Change isn’t easy. In fact, it is often painful, and it takes great courage to step into the unknown. The temptation is always there for a character to stay in the safe yet dysfunctional comfort zone: to settle for less while trying to ignore the hole created by an unmet need.
If you need help understanding what unmet needs an emotional wound might create, just check out the entries in The Emotional Wound Thesaurus. In fact, here’s an example of a wounding event right from the book: Accidentally Killing Someone.
If you want to access a tool that helps you plan an unbelievably strong character arc based on Maslow’s Hierarchy of Unmet Needs, try One Stop for Writers’ Character Motivation Thesaurus.
Do you know your character’s unmet need? How does it drive them toward their goal? Let me know in the comments!
ANGELA ACKERMAN is a writing coach, international speaker, and co-author of six bestselling resources including The Emotion Thesaurus: A Writer’s Guide to Character Expression. A proud indie author, her books are available in six languages, are sourced by universities, and used by novelists, screenwriters, editors, and psychologists around the world. Angela is also the co-founder of the popular site, Writers Helping Writers ®, as well as One Stop For Writers®, an innovative online library filled with unique tools to help writers elevate their storytelling.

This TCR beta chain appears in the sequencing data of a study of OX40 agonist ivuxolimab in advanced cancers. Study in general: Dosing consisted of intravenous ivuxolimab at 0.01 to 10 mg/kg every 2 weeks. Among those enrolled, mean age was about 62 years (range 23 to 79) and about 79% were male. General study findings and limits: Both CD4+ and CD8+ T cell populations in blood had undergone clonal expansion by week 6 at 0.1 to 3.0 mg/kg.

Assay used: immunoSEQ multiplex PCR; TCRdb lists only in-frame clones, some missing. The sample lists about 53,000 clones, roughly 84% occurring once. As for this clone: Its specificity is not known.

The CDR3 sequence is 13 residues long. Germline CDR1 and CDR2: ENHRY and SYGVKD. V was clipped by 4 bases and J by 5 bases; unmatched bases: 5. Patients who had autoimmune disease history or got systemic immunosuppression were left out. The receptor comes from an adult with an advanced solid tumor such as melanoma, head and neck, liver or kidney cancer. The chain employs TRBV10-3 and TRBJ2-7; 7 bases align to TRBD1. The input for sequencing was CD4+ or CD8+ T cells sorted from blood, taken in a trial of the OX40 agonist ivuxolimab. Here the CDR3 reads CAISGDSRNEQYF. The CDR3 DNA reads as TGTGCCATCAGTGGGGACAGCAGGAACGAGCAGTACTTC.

I’ll SHOW then TELL:
“Goodbye LA, G'day Australia.” She wiggled her hips and Beyoncéd into the hall.
That fun example was written by multi-Immersion grad Elaine Fraser.
Now I’ll TELL:
Allusion is a rhetorical device. It’s a quick reference to a famous person or event that includes the trait.